Growing up the suburbs of Atlanta, I was not a stranger to being the only one that looked like me in my classes. When I got to college, the narrative was the same. Before picking a studying abroad program, I had to research the cultural acceptance of people of color for each country I was interested in. Issues of cultural acceptance or other financial issues cause African-Americans to be among the most under-represented groups to study abroad. Because of this, it was always better to err on the side of caution when it came to picking which country I wanted to study in. This just comes with the territory of being a person of color. In spite of this, being a minority student abroad has not only enhanced my experience but it has also help me with my own personal identity issues.
I knew that once I got to Botswana I would be “invisible”. When Batswana see my skin complexion, they would immediately think of me as their kin-folk. Unfortunately for my CIEE program friends who aren’t invisible, unwanted attention follows them wherever they go. My colleagues are constantly getting marriage proposals, being stared for unnecessarily long amounts of time, and/or getting other forms of verbal harassment. This has made their transition and acceptance of life in Botswana much more difficult. And I empathize. Every girl in Botswana faces some sort of harassment on the daily, so my friends and I could relate to that aspect.
Once people assess me as Motswana, no one really wants to get to know me or hear my story. Constantly being spoken to in Setswana is the biggest disadvantage of being “invisible”. This mostly affects me because of the connotation associated with a Motswana not speaking Setswana. To Batswana, a Motswana not speaking their language comes across as elitist. That was certainly not the impression that I wanted to give off. Once I open my mouth and start speaking English in my American accent, the jig is up. They know I am American. There is a Black American female stereotype that is displayed on reality TV, which is watched by Batswana, so that was another stigma I had to work past. What’s worse is when I tell them that I am actually 100% Nigerian but born in the States. Minds = blown!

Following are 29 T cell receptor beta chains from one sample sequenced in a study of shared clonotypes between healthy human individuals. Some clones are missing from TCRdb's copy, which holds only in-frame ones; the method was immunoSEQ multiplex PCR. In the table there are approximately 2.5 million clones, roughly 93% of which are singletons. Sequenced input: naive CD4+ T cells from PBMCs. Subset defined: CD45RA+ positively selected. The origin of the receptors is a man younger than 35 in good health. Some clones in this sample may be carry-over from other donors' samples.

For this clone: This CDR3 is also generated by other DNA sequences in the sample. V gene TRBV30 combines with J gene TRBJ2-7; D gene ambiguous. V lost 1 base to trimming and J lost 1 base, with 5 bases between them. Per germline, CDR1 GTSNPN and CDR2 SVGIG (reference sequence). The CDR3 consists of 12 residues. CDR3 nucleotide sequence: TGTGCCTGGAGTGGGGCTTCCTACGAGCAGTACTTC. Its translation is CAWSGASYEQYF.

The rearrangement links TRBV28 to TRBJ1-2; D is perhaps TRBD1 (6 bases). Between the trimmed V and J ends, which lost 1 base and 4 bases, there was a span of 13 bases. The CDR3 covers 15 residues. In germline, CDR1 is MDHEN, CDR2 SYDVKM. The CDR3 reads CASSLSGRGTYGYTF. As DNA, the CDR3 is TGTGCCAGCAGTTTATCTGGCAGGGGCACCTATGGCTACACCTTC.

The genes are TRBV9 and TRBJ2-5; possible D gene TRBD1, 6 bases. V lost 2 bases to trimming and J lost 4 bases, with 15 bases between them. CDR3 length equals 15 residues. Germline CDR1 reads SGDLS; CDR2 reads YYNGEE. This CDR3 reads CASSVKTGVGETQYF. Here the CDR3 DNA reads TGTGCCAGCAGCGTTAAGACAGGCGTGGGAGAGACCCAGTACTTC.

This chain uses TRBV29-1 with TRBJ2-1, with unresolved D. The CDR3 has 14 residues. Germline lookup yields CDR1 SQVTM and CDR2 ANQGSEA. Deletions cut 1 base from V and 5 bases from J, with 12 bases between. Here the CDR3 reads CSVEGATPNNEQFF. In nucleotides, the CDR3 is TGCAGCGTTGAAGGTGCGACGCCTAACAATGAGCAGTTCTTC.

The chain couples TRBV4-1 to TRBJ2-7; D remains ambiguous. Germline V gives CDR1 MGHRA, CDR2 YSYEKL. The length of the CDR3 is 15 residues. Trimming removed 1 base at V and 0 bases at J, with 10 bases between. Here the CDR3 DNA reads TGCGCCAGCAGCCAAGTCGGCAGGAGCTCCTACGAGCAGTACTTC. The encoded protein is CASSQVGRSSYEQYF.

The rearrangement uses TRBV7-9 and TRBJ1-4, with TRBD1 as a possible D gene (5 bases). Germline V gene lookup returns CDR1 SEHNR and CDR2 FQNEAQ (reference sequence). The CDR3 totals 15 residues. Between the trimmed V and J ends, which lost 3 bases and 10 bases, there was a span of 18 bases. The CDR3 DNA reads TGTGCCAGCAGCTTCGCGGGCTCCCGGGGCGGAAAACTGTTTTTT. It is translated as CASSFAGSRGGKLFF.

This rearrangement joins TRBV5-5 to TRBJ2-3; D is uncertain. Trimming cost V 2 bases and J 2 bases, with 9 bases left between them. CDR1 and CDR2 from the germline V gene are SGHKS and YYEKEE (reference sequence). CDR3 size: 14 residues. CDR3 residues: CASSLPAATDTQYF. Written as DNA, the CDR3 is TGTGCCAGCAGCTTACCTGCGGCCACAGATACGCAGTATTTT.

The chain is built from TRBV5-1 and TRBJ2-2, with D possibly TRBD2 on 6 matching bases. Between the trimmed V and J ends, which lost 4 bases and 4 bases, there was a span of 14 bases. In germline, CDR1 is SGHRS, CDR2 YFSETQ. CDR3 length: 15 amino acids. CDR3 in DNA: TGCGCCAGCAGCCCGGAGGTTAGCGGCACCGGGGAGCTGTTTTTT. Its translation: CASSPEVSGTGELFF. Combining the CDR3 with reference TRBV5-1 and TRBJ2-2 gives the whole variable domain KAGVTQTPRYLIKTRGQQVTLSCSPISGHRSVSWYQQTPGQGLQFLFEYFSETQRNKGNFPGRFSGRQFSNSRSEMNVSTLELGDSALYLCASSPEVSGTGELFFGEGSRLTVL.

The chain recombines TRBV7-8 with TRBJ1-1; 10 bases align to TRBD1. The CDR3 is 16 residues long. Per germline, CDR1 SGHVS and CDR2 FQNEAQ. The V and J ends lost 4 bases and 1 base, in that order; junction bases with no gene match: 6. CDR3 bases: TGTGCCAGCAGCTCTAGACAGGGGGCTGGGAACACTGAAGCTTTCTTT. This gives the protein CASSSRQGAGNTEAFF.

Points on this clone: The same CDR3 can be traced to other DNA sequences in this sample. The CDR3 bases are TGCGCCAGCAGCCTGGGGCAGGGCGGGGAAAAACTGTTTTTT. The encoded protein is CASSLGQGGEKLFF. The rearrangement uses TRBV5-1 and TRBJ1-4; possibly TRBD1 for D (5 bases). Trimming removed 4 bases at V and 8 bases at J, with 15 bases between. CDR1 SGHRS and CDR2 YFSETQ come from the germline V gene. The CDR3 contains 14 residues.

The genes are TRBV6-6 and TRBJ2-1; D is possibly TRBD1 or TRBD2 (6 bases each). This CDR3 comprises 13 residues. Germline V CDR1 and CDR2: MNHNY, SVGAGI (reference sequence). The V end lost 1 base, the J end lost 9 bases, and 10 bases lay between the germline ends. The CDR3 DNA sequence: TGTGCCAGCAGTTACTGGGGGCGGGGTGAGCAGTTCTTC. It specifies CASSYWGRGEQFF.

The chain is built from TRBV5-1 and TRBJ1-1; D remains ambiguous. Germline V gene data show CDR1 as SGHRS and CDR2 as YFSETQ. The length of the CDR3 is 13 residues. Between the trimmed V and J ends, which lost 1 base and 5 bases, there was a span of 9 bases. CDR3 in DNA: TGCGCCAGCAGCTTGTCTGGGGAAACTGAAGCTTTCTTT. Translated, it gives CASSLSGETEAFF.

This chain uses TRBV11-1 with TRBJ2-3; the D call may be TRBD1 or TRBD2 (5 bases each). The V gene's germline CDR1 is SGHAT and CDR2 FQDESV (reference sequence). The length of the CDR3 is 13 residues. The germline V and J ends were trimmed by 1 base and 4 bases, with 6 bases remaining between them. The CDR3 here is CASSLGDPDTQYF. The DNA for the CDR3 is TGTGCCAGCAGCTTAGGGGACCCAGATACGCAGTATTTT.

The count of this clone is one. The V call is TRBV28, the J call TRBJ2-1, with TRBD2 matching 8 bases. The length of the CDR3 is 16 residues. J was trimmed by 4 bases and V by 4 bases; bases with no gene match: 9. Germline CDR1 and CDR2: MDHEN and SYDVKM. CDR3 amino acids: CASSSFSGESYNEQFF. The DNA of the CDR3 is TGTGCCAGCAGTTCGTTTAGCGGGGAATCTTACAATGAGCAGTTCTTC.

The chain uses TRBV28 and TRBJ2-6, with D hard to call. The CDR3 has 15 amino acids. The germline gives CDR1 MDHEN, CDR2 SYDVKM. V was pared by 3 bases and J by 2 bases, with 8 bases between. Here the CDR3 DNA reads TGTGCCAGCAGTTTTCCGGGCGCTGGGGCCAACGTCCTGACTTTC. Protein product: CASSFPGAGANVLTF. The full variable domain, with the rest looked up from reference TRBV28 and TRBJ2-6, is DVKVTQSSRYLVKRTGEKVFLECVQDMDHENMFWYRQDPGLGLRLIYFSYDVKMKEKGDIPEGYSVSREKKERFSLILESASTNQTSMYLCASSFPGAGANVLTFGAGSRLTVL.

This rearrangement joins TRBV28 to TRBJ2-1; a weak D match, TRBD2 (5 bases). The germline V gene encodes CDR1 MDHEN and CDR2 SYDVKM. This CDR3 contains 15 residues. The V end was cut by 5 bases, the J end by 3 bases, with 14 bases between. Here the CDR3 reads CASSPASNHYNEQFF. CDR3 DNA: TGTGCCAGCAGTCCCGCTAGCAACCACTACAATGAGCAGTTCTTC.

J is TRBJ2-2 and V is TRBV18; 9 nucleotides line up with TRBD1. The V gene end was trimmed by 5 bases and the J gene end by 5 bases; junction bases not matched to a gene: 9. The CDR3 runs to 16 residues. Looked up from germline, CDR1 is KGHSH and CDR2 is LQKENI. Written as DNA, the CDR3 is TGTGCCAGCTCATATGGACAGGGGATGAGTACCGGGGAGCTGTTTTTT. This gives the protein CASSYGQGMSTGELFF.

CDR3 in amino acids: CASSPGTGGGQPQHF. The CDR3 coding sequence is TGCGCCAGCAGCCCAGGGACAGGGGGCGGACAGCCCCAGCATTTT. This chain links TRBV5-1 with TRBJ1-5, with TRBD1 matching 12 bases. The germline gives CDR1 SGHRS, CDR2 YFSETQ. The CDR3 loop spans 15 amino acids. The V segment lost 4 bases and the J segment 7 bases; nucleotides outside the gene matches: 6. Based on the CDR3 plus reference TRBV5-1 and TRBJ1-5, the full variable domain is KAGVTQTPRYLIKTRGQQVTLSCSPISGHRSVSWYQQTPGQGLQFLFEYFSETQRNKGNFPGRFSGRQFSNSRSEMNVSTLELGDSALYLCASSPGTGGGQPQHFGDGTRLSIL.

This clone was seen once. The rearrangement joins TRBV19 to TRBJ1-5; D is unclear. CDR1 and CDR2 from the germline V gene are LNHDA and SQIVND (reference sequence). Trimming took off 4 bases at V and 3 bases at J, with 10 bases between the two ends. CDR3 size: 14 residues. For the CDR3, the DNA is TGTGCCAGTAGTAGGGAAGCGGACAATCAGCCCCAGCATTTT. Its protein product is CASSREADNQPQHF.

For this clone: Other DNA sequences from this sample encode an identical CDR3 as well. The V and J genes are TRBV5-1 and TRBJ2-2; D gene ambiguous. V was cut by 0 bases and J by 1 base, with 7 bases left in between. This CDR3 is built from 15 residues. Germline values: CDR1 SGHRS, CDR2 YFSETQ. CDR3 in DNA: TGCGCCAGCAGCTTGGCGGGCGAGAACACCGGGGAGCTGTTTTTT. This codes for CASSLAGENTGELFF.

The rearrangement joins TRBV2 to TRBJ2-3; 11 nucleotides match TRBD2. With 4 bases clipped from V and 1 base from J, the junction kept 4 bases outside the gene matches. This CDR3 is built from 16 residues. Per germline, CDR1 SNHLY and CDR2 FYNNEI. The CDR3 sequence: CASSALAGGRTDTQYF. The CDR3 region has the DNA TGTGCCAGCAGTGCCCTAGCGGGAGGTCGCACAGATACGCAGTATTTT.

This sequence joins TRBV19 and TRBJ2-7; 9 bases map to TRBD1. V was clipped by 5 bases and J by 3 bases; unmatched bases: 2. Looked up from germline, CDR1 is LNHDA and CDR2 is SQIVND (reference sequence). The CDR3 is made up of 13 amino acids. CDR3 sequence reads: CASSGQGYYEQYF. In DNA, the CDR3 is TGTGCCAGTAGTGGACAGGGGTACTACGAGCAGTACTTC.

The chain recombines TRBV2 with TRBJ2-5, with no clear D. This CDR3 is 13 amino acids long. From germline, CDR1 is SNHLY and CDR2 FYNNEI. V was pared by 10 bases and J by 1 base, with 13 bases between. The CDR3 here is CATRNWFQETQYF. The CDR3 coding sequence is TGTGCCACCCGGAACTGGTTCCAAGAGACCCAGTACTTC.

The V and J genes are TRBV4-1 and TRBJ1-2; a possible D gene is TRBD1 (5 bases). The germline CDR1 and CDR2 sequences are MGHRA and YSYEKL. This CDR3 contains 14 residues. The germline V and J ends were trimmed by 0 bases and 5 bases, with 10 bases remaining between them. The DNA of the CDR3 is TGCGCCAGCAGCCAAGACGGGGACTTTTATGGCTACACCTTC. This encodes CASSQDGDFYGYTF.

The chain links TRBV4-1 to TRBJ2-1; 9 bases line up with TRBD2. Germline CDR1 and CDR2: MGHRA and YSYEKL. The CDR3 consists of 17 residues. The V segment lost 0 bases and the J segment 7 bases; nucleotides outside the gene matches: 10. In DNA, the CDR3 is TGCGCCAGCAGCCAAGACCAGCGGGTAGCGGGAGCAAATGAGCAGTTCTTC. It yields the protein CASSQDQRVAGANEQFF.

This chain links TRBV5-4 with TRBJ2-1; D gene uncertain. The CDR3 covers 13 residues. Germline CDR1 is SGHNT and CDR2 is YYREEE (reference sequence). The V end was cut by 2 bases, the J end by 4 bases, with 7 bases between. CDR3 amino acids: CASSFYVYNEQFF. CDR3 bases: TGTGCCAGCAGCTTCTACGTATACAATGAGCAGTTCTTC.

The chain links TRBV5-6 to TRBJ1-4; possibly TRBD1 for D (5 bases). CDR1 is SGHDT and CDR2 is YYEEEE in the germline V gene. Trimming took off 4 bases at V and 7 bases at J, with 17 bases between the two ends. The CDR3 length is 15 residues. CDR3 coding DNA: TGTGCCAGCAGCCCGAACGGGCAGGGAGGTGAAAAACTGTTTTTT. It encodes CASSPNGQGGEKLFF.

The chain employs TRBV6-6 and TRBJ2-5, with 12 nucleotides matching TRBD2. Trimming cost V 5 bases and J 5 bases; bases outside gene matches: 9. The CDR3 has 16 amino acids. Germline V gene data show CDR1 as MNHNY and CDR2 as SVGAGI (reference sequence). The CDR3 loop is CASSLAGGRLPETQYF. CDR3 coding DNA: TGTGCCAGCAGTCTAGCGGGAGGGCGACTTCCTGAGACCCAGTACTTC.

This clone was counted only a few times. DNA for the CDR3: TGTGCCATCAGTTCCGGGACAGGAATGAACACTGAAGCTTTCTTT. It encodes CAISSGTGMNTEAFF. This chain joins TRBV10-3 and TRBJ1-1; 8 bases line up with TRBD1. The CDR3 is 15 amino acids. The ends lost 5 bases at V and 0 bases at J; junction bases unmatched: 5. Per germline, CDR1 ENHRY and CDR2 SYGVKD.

“You’re not Motswana? What do you mean you are Nigerian? You were born in the States? And you’ve never been to Nigeria? Lol, what?”, a compilation of common reactions after I explain my situation. These reactions have caused me to question my own identity. In the US, I am too “white” to be “black”/”African”. Here, I am too “American” to be “Nigerian”. Despite the issues that have come up causing me to question my identity, being in Botswana has enabled me to further embrace my African, American, and Nigerian identity. I can relate to my peers because, I too, grew up in a home enveloped in patriarchal values. I am able to learn from my professors about African history and the differences and similarities in cultures that are found throughout the entire continent. The unique experience that I get the privilege to have reinforced the need for me to embrace my identities even more. It is truly a privilege to be different and to stand out. Studying abroad (especially “back to the motherland”) as a minority has given me not only a new perspective on myself but also an insight into what my “African in America” experience meant for other people in the world.